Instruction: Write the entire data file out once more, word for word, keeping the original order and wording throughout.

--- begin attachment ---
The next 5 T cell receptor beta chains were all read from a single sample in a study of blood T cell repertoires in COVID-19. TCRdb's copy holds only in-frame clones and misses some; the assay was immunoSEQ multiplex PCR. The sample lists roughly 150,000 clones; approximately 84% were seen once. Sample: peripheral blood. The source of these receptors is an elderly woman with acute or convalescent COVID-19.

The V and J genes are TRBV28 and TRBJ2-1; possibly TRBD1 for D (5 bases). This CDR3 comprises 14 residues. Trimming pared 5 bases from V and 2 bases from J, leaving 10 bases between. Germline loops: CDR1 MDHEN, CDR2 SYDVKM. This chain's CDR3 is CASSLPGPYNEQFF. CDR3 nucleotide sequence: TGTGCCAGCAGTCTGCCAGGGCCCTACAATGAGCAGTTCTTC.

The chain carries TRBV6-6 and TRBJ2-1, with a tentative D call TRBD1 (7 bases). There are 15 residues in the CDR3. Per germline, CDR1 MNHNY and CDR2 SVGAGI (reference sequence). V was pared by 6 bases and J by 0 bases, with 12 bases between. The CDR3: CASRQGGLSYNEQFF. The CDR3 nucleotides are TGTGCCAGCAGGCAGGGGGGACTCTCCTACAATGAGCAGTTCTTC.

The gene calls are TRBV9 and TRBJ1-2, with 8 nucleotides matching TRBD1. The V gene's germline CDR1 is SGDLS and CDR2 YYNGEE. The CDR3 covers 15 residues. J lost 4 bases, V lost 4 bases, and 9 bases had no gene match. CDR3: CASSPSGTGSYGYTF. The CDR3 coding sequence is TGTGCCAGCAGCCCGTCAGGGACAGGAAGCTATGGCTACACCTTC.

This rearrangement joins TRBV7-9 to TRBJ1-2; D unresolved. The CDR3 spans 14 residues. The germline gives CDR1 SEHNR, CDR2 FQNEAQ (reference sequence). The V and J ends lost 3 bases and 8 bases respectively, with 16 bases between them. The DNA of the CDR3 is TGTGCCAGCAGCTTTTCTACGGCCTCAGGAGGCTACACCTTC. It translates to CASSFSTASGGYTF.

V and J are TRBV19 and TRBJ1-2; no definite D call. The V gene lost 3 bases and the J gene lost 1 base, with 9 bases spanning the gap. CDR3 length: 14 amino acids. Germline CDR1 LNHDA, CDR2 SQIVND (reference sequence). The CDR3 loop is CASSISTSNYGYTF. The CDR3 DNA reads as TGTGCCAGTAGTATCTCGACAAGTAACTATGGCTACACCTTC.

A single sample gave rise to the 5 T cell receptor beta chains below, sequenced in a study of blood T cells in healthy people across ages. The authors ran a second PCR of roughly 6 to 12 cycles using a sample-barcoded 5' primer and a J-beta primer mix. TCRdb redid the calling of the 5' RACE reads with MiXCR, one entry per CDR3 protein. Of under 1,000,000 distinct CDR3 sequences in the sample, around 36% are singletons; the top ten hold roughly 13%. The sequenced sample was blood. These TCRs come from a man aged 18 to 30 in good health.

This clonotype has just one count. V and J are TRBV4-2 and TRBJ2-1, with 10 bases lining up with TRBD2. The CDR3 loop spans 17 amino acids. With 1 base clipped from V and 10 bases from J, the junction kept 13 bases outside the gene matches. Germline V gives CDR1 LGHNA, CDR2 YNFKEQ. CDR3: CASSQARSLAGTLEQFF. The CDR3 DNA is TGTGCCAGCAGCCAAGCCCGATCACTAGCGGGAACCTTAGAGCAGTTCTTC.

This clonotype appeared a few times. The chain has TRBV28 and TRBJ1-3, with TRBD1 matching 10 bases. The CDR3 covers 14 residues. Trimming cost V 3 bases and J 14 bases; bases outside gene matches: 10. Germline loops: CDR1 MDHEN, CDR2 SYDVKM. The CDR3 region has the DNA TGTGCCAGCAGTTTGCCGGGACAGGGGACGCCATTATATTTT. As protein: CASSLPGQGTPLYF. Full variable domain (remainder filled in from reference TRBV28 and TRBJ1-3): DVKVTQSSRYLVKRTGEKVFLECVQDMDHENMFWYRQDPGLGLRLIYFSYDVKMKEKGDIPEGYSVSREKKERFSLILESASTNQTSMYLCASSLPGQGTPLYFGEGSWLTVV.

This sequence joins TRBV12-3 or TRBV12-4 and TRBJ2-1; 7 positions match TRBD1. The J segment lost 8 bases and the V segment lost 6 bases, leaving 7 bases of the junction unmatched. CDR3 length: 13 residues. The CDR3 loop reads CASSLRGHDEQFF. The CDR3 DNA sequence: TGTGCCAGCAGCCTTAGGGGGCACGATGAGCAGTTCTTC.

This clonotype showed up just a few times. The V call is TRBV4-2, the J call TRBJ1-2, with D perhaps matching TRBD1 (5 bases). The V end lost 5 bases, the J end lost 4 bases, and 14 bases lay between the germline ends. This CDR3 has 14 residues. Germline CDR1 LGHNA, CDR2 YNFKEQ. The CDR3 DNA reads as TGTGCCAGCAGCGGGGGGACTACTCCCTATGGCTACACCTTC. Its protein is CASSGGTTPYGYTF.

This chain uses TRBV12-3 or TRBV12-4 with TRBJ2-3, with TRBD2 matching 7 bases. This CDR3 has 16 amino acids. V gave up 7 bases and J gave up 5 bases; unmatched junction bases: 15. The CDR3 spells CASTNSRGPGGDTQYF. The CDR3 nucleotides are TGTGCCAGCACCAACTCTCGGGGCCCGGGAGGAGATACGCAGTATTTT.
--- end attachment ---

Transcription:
The next 5 T cell receptor beta chains were all read from a single sample in a study of blood T cell repertoires in COVID-19. TCRdb's copy holds only in-frame clones and misses some; the assay was immunoSEQ multiplex PCR. The sample lists roughly 150,000 clones; approximately 84% were seen once. Sample: peripheral blood. The source of these receptors is an elderly woman with acute or convalescent COVID-19.

The V and J genes are TRBV28 and TRBJ2-1; possibly TRBD1 for D (5 bases). This CDR3 comprises 14 residues. Trimming pared 5 bases from V and 2 bases from J, leaving 10 bases between. Germline loops: CDR1 MDHEN, CDR2 SYDVKM. This chain's CDR3 is CASSLPGPYNEQFF. CDR3 nucleotide sequence: TGTGCCAGCAGTCTGCCAGGGCCCTACAATGAGCAGTTCTTC.

The chain carries TRBV6-6 and TRBJ2-1, with a tentative D call TRBD1 (7 bases). There are 15 residues in the CDR3. Per germline, CDR1 MNHNY and CDR2 SVGAGI (reference sequence). V was pared by 6 bases and J by 0 bases, with 12 bases between. The CDR3: CASRQGGLSYNEQFF. The CDR3 nucleotides are TGTGCCAGCAGGCAGGGGGGACTCTCCTACAATGAGCAGTTCTTC.

The gene calls are TRBV9 and TRBJ1-2, with 8 nucleotides matching TRBD1. The V gene's germline CDR1 is SGDLS and CDR2 YYNGEE. The CDR3 covers 15 residues. J lost 4 bases, V lost 4 bases, and 9 bases had no gene match. CDR3: CASSPSGTGSYGYTF. The CDR3 coding sequence is TGTGCCAGCAGCCCGTCAGGGACAGGAAGCTATGGCTACACCTTC.

This rearrangement joins TRBV7-9 to TRBJ1-2; D unresolved. The CDR3 spans 14 residues. The germline gives CDR1 SEHNR, CDR2 FQNEAQ (reference sequence). The V and J ends lost 3 bases and 8 bases respectively, with 16 bases between them. The DNA of the CDR3 is TGTGCCAGCAGCTTTTCTACGGCCTCAGGAGGCTACACCTTC. It translates to CASSFSTASGGYTF.

V and J are TRBV19 and TRBJ1-2; no definite D call. The V gene lost 3 bases and the J gene lost 1 base, with 9 bases spanning the gap. CDR3 length: 14 amino acids. Germline CDR1 LNHDA, CDR2 SQIVND (reference sequence). The CDR3 loop is CASSISTSNYGYTF. The CDR3 DNA reads as TGTGCCAGTAGTATCTCGACAAGTAACTATGGCTACACCTTC.

A single sample gave rise to the 5 T cell receptor beta chains below, sequenced in a study of blood T cells in healthy people across ages. The authors ran a second PCR of roughly 6 to 12 cycles using a sample-barcoded 5' primer and a J-beta primer mix. TCRdb redid the calling of the 5' RACE reads with MiXCR, one entry per CDR3 protein. Of under 1,000,000 distinct CDR3 sequences in the sample, around 36% are singletons; the top ten hold roughly 13%. The sequenced sample was blood. These TCRs come from a man aged 18 to 30 in good health.

This clonotype has just one count. V and J are TRBV4-2 and TRBJ2-1, with 10 bases lining up with TRBD2. The CDR3 loop spans 17 amino acids. With 1 base clipped from V and 10 bases from J, the junction kept 13 bases outside the gene matches. Germline V gives CDR1 LGHNA, CDR2 YNFKEQ. CDR3: CASSQARSLAGTLEQFF. The CDR3 DNA is TGTGCCAGCAGCCAAGCCCGATCACTAGCGGGAACCTTAGAGCAGTTCTTC.

This clonotype appeared a few times. The chain has TRBV28 and TRBJ1-3, with TRBD1 matching 10 bases. The CDR3 covers 14 residues. Trimming cost V 3 bases and J 14 bases; bases outside gene matches: 10. Germline loops: CDR1 MDHEN, CDR2 SYDVKM. The CDR3 region has the DNA TGTGCCAGCAGTTTGCCGGGACAGGGGACGCCATTATATTTT. As protein: CASSLPGQGTPLYF. Full variable domain (remainder filled in from reference TRBV28 and TRBJ1-3): DVKVTQSSRYLVKRTGEKVFLECVQDMDHENMFWYRQDPGLGLRLIYFSYDVKMKEKGDIPEGYSVSREKKERFSLILESASTNQTSMYLCASSLPGQGTPLYFGEGSWLTVV.

This sequence joins TRBV12-3 or TRBV12-4 and TRBJ2-1; 7 positions match TRBD1. The J segment lost 8 bases and the V segment lost 6 bases, leaving 7 bases of the junction unmatched. CDR3 length: 13 residues. The CDR3 loop reads CASSLRGHDEQFF. The CDR3 DNA sequence: TGTGCCAGCAGCCTTAGGGGGCACGATGAGCAGTTCTTC.

This clonotype showed up just a few times. The V call is TRBV4-2, the J call TRBJ1-2, with D perhaps matching TRBD1 (5 bases). The V end lost 5 bases, the J end lost 4 bases, and 14 bases lay between the germline ends. This CDR3 has 14 residues. Germline CDR1 LGHNA, CDR2 YNFKEQ. The CDR3 DNA reads as TGTGCCAGCAGCGGGGGGACTACTCCCTATGGCTACACCTTC. Its protein is CASSGGTTPYGYTF.

This chain uses TRBV12-3 or TRBV12-4 with TRBJ2-3, with TRBD2 matching 7 bases. This CDR3 has 16 amino acids. V gave up 7 bases and J gave up 5 bases; unmatched junction bases: 15. The CDR3 spells CASTNSRGPGGDTQYF. The CDR3 nucleotides are TGTGCCAGCACCAACTCTCGGGGCCCGGGAGGAGATACGCAGTATTTT.